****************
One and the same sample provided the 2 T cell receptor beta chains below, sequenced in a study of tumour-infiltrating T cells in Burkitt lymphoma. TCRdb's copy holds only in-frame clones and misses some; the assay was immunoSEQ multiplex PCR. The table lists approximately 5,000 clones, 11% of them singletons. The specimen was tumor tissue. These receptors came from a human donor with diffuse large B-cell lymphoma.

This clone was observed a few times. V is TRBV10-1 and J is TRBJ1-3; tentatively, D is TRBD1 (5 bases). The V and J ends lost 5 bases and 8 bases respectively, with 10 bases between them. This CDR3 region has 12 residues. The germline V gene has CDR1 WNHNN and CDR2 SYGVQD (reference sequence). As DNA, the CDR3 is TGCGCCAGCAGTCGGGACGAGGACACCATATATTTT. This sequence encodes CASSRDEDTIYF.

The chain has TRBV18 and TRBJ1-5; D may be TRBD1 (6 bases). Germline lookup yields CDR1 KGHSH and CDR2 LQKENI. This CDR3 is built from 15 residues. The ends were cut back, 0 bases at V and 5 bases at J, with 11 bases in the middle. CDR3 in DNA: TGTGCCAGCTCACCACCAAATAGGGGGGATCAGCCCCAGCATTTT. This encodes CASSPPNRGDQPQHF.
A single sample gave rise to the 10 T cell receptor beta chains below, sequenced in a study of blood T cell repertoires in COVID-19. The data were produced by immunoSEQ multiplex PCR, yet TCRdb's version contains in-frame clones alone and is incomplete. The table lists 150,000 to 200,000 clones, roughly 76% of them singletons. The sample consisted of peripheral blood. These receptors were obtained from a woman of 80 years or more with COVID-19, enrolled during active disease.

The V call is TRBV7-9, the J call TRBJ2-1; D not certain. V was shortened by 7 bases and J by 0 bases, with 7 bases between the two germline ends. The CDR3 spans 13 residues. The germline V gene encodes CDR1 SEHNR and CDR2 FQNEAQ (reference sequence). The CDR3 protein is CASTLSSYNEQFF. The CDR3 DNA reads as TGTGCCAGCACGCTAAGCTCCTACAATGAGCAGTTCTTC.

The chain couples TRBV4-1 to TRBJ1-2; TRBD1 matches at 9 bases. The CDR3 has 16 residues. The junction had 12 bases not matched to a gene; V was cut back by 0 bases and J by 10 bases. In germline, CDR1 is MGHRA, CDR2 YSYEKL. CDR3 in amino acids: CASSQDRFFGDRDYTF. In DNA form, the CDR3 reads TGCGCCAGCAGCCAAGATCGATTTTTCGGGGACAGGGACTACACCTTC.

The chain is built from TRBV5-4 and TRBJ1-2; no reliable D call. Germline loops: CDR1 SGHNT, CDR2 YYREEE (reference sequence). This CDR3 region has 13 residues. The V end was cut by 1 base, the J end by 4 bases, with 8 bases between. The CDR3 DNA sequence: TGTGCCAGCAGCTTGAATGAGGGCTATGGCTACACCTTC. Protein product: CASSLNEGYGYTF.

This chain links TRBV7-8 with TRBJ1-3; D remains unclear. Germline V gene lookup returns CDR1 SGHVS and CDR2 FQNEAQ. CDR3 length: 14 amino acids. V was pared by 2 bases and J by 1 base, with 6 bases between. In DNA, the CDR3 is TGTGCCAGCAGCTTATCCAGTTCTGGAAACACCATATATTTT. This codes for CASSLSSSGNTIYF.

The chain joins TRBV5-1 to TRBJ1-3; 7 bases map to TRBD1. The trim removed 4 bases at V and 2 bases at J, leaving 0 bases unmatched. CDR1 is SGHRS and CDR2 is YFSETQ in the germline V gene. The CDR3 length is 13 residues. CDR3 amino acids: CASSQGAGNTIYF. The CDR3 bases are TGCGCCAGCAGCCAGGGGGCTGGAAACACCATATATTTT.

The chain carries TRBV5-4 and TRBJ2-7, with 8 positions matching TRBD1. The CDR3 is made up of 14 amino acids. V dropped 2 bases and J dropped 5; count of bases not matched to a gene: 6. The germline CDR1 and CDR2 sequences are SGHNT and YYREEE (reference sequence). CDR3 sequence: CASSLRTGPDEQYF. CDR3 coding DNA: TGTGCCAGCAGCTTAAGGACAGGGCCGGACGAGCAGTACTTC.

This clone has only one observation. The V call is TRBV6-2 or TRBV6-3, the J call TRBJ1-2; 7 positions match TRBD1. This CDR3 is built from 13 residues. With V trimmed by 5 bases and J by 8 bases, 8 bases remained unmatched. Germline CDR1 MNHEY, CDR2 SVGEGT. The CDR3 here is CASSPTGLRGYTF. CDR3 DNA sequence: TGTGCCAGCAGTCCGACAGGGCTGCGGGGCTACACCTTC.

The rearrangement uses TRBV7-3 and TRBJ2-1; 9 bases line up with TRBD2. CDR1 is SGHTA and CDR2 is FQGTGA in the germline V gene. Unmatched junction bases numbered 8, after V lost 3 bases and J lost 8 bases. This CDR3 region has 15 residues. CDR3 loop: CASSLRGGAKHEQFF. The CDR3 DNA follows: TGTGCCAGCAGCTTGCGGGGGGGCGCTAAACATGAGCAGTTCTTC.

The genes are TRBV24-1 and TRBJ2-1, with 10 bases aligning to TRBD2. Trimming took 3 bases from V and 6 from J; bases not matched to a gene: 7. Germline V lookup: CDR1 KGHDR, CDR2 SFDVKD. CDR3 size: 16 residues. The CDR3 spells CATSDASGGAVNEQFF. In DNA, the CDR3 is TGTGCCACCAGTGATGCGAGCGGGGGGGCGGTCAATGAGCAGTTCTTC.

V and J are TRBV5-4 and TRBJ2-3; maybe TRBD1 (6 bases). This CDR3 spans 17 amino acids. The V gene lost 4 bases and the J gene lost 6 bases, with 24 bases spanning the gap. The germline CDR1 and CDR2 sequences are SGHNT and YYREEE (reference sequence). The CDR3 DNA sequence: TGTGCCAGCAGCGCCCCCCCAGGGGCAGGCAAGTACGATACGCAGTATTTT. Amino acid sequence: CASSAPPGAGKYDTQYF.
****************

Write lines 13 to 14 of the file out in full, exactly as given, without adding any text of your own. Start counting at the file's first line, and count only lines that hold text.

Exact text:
The genes are TRBV24-1 and TRBJ2-1, with 10 bases aligning to TRBD2. Trimming took 3 bases from V and 6 from J; bases not matched to a gene: 7. Germline V lookup: CDR1 KGHDR, CDR2 SFDVKD. CDR3 size: 16 residues. The CDR3 spells CATSDASGGAVNEQFF. In DNA, the CDR3 is TGTGCCACCAGTGATGCGAGCGGGGGGGCGGTCAATGAGCAGTTCTTC.

V and J are TRBV5-4 and TRBJ2-3; maybe TRBD1 (6 bases). This CDR3 spans 17 amino acids. The V gene lost 4 bases and the J gene lost 6 bases, with 24 bases spanning the gap. The germline CDR1 and CDR2 sequences are SGHNT and YYREEE (reference sequence). The CDR3 DNA sequence: TGTGCCAGCAGCGCCCCCCCAGGGGCAGGCAAGTACGATACGCAGTATTTT. Amino acid sequence: CASSAPPGAGKYDTQYF.